5 Things Every New Blogger Should Know

I've been blogging for six years now and let me tell you, the industry landscape has changed hugely since I first typed my opening paragraph, not entirely sure anyone would ever read my words.

madmumof7 blogger

 During the first few years I realise now (looking back) that it was a relatively small community, particularly in what some people persist in calling the "mummy blogger" world. I bumped into pretty much the same people at the many conferences which were on offer and at events.

Now I'm delighted if I spot two or three familiar faces. Of course some people have gone because their desire/need/ability to blog or vlog has passed, but mainly because our industry has been flooded with new faces, especially in the south of the UK where I live and work.

In a way it's been good for me. I feel I have to keep up to date, tweak my website to keep it looking as fresh faced as the majority of new bloggers who turn up to events looking younger than many of my children and much of my underwear. The chintzy homespun look of a website no longer cuts the mustard with PR people with literally hundreds of thousands of professional looking websites to choose from.

It's also a bit sad as I am often the oldest "influencer" there by a country mile although luckily my own outlook and interests, boosted by valuable backup from my older children who are in their teens and twenties, means I don't feel left out in conversation.

Luckily, my age often works in my favour and I love working for brands who are aiming at my age bracket or want to use my life experiences to help advise and educate the next generation. From advice about colic to incontinence, I have something to say about pretty much everything!

madmumof7 with Dr Hilary Jonesmadmumof7 bouncing to test Tena

I decided today to use my experience of the last 6 years blogging, combined with the decades before that when I was a print journalist, to offer some advice to anyone who has either recently set up a blog or is thinking about doing so. The same advice goes for  wannabe vloggers, YouTubers and micro influencers who just want to use one platform like Instagram to share. I will use the words blog and blogger throughout though.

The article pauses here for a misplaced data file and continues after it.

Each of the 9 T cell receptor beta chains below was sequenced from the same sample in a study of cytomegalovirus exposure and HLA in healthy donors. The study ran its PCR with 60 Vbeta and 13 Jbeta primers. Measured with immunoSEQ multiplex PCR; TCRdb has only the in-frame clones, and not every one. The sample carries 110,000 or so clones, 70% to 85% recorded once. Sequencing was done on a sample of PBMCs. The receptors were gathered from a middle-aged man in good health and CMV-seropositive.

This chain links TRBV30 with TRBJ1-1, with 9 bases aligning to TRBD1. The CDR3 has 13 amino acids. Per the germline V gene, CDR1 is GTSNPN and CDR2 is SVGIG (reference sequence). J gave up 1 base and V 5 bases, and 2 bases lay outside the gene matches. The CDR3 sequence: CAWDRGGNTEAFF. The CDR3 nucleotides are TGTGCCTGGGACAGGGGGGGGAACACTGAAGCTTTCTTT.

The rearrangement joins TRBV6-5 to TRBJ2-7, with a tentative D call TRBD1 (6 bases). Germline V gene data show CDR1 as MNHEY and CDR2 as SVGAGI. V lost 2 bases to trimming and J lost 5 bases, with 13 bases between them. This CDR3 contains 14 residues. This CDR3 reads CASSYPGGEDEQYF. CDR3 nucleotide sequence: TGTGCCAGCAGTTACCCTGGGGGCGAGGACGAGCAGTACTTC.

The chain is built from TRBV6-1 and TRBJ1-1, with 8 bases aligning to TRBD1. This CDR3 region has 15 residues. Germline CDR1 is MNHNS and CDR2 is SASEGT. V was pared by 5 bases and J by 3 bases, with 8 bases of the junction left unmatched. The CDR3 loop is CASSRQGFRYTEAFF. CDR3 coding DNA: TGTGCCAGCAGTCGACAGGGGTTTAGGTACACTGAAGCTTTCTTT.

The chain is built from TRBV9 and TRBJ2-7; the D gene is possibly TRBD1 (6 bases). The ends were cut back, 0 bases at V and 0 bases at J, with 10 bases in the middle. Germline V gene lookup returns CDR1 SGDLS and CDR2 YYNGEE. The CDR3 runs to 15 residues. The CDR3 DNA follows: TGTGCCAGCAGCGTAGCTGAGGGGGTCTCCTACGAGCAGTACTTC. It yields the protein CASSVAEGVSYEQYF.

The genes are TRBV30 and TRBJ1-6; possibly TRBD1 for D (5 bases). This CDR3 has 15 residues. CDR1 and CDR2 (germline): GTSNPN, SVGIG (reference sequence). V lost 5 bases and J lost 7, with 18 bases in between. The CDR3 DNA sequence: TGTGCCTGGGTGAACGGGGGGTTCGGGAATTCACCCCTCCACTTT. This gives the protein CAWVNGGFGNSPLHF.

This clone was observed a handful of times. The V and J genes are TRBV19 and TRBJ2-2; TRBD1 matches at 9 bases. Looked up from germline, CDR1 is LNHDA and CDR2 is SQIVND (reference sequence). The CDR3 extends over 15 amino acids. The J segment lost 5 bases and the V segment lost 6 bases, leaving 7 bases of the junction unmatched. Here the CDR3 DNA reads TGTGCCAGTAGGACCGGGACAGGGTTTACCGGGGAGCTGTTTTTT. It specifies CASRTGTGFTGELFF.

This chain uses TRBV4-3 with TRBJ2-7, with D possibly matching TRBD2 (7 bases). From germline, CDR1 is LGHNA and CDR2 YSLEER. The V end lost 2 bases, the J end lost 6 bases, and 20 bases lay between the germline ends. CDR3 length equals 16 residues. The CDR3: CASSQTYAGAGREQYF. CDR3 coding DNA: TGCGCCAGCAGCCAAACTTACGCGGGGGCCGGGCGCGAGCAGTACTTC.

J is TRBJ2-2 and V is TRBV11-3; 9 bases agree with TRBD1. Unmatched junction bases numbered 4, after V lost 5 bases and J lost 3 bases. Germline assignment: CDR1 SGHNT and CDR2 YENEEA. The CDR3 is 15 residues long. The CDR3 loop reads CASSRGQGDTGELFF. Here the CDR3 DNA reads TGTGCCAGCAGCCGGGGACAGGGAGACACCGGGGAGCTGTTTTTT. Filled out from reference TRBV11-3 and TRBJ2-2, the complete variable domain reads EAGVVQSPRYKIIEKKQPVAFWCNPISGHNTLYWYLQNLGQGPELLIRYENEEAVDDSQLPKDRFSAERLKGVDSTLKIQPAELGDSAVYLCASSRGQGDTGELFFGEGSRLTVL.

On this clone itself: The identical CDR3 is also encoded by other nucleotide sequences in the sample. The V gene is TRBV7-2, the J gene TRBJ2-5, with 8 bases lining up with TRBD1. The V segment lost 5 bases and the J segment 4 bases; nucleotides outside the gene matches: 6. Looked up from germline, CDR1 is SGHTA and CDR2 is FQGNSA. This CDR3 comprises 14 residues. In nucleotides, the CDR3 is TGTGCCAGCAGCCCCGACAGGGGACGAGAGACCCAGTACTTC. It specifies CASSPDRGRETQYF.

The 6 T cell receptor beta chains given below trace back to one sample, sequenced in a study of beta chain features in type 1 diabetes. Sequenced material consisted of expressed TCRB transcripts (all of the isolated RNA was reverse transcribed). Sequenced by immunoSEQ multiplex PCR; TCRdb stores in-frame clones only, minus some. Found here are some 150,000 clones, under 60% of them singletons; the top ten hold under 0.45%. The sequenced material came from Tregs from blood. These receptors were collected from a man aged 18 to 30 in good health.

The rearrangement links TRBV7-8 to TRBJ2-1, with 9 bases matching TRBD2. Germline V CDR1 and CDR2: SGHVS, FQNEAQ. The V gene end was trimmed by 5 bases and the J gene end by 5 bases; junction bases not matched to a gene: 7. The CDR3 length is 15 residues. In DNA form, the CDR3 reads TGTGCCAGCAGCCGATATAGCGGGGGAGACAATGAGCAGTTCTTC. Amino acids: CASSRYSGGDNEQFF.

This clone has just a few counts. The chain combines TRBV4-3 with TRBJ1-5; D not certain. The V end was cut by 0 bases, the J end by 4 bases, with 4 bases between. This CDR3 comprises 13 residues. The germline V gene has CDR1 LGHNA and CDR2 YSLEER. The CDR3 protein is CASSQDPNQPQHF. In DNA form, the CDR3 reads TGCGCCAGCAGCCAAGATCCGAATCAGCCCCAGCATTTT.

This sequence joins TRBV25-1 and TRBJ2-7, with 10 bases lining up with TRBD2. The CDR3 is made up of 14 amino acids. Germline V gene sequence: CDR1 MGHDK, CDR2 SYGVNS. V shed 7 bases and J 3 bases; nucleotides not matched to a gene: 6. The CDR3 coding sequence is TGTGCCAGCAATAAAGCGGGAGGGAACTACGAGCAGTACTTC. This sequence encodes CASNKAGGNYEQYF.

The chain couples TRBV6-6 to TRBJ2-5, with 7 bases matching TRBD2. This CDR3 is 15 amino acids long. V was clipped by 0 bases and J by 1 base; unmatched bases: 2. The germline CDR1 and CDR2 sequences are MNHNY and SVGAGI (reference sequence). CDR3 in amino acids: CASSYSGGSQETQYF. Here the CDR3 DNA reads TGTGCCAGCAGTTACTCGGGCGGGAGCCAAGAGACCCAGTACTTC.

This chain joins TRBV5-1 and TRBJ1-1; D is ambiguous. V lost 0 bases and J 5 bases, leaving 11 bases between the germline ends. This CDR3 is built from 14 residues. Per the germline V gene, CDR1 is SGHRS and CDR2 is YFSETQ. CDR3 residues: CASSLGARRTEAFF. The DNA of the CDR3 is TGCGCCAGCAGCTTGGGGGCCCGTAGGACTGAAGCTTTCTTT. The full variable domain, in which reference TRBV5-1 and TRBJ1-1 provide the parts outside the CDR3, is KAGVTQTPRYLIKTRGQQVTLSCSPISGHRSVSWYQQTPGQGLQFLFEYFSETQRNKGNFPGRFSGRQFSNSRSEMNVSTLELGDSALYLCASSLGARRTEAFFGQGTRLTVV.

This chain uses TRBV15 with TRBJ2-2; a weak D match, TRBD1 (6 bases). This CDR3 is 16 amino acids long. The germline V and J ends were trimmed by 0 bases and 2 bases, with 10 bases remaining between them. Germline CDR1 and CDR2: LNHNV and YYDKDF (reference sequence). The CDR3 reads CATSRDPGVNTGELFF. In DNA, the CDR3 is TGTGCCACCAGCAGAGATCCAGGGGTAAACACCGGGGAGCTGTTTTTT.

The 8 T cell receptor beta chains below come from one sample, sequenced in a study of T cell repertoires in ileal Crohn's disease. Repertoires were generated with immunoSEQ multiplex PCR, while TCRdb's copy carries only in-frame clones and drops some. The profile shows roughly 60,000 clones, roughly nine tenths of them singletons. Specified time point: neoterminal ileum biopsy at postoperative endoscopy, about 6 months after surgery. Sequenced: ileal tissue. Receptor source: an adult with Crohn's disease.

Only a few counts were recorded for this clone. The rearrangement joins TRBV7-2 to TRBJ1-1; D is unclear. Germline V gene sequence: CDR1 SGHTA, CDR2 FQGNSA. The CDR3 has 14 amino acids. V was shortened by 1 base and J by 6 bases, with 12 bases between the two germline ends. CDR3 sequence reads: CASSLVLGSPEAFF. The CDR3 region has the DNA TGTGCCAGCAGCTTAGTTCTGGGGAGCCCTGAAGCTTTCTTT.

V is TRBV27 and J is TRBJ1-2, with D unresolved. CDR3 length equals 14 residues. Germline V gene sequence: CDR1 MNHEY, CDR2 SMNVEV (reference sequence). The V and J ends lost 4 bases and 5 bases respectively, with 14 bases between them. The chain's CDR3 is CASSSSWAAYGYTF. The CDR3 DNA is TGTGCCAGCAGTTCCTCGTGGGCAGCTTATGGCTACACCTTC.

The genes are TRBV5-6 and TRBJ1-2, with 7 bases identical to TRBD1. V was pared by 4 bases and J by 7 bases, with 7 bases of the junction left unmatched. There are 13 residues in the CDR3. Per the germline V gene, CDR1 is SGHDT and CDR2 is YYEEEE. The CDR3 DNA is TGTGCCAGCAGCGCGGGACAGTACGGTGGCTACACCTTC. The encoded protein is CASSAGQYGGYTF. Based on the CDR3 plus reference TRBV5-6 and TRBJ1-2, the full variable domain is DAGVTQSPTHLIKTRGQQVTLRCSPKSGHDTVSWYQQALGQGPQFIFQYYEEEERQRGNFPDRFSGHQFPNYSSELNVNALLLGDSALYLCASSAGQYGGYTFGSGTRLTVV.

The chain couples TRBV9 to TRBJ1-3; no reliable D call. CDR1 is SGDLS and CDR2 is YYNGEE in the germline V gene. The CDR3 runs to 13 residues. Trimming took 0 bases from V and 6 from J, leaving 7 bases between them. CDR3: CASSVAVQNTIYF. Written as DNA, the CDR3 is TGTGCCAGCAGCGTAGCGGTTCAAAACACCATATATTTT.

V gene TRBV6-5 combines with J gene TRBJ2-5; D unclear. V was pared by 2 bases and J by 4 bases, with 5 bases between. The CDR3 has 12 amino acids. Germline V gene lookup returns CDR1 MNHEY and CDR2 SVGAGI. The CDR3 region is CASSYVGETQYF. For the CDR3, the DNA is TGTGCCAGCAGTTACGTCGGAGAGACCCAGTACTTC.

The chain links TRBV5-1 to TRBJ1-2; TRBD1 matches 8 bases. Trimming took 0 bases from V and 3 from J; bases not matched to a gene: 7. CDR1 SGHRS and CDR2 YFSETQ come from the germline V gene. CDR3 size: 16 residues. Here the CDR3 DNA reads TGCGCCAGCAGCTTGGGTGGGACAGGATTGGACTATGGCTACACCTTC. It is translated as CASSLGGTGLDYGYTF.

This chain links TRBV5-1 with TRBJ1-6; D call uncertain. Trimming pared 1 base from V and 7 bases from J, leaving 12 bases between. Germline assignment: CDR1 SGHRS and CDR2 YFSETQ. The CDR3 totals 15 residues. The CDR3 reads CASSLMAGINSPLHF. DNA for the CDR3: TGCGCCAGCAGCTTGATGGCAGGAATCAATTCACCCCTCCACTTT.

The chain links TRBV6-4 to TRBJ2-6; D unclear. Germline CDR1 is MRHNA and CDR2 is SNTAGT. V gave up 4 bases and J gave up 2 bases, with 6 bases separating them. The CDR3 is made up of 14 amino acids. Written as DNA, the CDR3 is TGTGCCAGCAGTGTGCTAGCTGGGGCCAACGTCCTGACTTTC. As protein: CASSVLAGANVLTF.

Here we have my 5 things every new blogger should know.

1. Be yourself, not the person you think your readers/PR's/brands want you to be. The key to a successful blog is still what it was even before I started writing - great authentic content. Use your own unique personality to dictate your blog's design and voice. If you use a third party to design your platform's theme make absolutely sure it reflects you or your aims and isn't just striking or pretty with no real meaning.

2. Check out your competition. Look at what other successful bloggers are doing. Is your site as good? No-one should ever copy another influencers style or words but if you spot that your top five fave people are all heading the same way with their look, sound or content it might be time to update your own direction.

Even if you are happy with your own work it's great to follow other bloggers, comment on their posts and chat on social media. When I first started I wondered why on earth people did this. Surely you are helping the competition? But bloggers largely support other bloggers and it's good to make friends in this community for many reasons, mainly because it's a great way of meeting new and interesting people.